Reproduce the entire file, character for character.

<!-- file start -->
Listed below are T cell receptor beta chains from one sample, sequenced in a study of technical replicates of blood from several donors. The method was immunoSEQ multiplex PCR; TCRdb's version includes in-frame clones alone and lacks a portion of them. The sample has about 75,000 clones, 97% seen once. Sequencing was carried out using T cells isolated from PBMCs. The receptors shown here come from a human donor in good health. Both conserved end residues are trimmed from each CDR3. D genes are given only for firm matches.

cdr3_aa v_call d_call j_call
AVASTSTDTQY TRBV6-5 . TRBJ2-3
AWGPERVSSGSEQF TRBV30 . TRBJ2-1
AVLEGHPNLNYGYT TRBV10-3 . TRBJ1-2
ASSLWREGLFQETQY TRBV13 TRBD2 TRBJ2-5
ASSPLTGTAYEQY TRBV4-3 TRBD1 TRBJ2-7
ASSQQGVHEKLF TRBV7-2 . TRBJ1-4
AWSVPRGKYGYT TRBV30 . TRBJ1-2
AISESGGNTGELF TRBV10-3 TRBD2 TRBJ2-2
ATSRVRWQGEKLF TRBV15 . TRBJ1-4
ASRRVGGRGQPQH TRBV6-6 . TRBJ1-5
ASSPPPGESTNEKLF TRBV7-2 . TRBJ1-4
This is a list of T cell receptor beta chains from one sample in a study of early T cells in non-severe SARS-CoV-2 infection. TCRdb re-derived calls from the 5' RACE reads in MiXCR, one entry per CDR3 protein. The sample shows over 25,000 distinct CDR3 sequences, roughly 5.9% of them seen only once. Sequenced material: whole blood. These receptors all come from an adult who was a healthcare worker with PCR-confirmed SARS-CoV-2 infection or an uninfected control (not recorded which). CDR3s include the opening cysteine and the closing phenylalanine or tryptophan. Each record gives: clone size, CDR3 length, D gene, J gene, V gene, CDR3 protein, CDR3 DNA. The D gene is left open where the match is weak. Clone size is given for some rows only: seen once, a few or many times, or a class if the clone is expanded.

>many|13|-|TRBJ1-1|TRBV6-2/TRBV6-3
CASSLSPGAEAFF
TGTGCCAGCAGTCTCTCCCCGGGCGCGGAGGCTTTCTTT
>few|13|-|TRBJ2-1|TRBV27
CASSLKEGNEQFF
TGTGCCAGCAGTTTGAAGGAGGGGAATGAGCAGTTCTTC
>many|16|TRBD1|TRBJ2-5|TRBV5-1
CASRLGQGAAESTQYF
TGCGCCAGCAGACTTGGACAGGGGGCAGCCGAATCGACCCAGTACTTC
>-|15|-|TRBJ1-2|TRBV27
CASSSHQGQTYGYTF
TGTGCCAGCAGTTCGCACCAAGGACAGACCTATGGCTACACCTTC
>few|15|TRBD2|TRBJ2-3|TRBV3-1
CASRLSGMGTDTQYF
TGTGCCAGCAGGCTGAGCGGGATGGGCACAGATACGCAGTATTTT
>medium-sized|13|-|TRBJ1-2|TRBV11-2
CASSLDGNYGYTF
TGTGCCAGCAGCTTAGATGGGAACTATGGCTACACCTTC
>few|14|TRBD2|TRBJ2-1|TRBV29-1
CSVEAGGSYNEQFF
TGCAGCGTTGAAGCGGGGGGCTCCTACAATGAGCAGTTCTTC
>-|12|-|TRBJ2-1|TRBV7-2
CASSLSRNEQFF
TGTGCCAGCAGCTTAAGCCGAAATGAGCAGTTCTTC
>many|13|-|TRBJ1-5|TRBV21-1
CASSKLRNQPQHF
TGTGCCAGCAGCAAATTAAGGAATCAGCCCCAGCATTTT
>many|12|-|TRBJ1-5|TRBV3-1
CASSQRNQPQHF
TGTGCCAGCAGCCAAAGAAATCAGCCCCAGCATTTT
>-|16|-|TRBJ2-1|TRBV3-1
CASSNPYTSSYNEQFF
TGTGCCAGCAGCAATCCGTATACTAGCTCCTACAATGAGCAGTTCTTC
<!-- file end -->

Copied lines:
Listed below are T cell receptor beta chains from one sample, sequenced in a study of technical replicates of blood from several donors. The method was immunoSEQ multiplex PCR; TCRdb's version includes in-frame clones alone and lacks a portion of them. The sample has about 75,000 clones, 97% seen once. Sequencing was carried out using T cells isolated from PBMCs. The receptors shown here come from a human donor in good health. Both conserved end residues are trimmed from each CDR3. D genes are given only for firm matches.

cdr3_aa v_call d_call j_call
AVASTSTDTQY TRBV6-5 . TRBJ2-3
AWGPERVSSGSEQF TRBV30 . TRBJ2-1
AVLEGHPNLNYGYT TRBV10-3 . TRBJ1-2
ASSLWREGLFQETQY TRBV13 TRBD2 TRBJ2-5
ASSPLTGTAYEQY TRBV4-3 TRBD1 TRBJ2-7
ASSQQGVHEKLF TRBV7-2 . TRBJ1-4
AWSVPRGKYGYT TRBV30 . TRBJ1-2
AISESGGNTGELF TRBV10-3 TRBD2 TRBJ2-2
ATSRVRWQGEKLF TRBV15 . TRBJ1-4
ASRRVGGRGQPQH TRBV6-6 . TRBJ1-5
ASSPPPGESTNEKLF TRBV7-2 . TRBJ1-4
This is a list of T cell receptor beta chains from one sample in a study of early T cells in non-severe SARS-CoV-2 infection. TCRdb re-derived calls from the 5' RACE reads in MiXCR, one entry per CDR3 protein. The sample shows over 25,000 distinct CDR3 sequences, roughly 5.9% of them seen only once. Sequenced material: whole blood. These receptors all come from an adult who was a healthcare worker with PCR-confirmed SARS-CoV-2 infection or an uninfected control (not recorded which). CDR3s include the opening cysteine and the closing phenylalanine or tryptophan. Each record gives: clone size, CDR3 length, D gene, J gene, V gene, CDR3 protein, CDR3 DNA. The D gene is left open where the match is weak. Clone size is given for some rows only: seen once, a few or many times, or a class if the clone is expanded.

>many|13|-|TRBJ1-1|TRBV6-2/TRBV6-3
CASSLSPGAEAFF
TGTGCCAGCAGTCTCTCCCCGGGCGCGGAGGCTTTCTTT
>few|13|-|TRBJ2-1|TRBV27
CASSLKEGNEQFF
TGTGCCAGCAGTTTGAAGGAGGGGAATGAGCAGTTCTTC
>many|16|TRBD1|TRBJ2-5|TRBV5-1
CASRLGQGAAESTQYF
TGCGCCAGCAGACTTGGACAGGGGGCAGCCGAATCGACCCAGTACTTC
>-|15|-|TRBJ1-2|TRBV27
CASSSHQGQTYGYTF
TGTGCCAGCAGTTCGCACCAAGGACAGACCTATGGCTACACCTTC
>few|15|TRBD2|TRBJ2-3|TRBV3-1
CASRLSGMGTDTQYF
TGTGCCAGCAGGCTGAGCGGGATGGGCACAGATACGCAGTATTTT
>medium-sized|13|-|TRBJ1-2|TRBV11-2
CASSLDGNYGYTF
TGTGCCAGCAGCTTAGATGGGAACTATGGCTACACCTTC
>few|14|TRBD2|TRBJ2-1|TRBV29-1
CSVEAGGSYNEQFF
TGCAGCGTTGAAGCGGGGGGCTCCTACAATGAGCAGTTCTTC
>-|12|-|TRBJ2-1|TRBV7-2
CASSLSRNEQFF
TGTGCCAGCAGCTTAAGCCGAAATGAGCAGTTCTTC
>many|13|-|TRBJ1-5|TRBV21-1
CASSKLRNQPQHF
TGTGCCAGCAGCAAATTAAGGAATCAGCCCCAGCATTTT
>many|12|-|TRBJ1-5|TRBV3-1
CASSQRNQPQHF
TGTGCCAGCAGCCAAAGAAATCAGCCCCAGCATTTT
>-|16|-|TRBJ2-1|TRBV3-1
CASSNPYTSSYNEQFF
TGTGCCAGCAGCAATCCGTATACTAGCTCCTACAATGAGCAGTTCTTC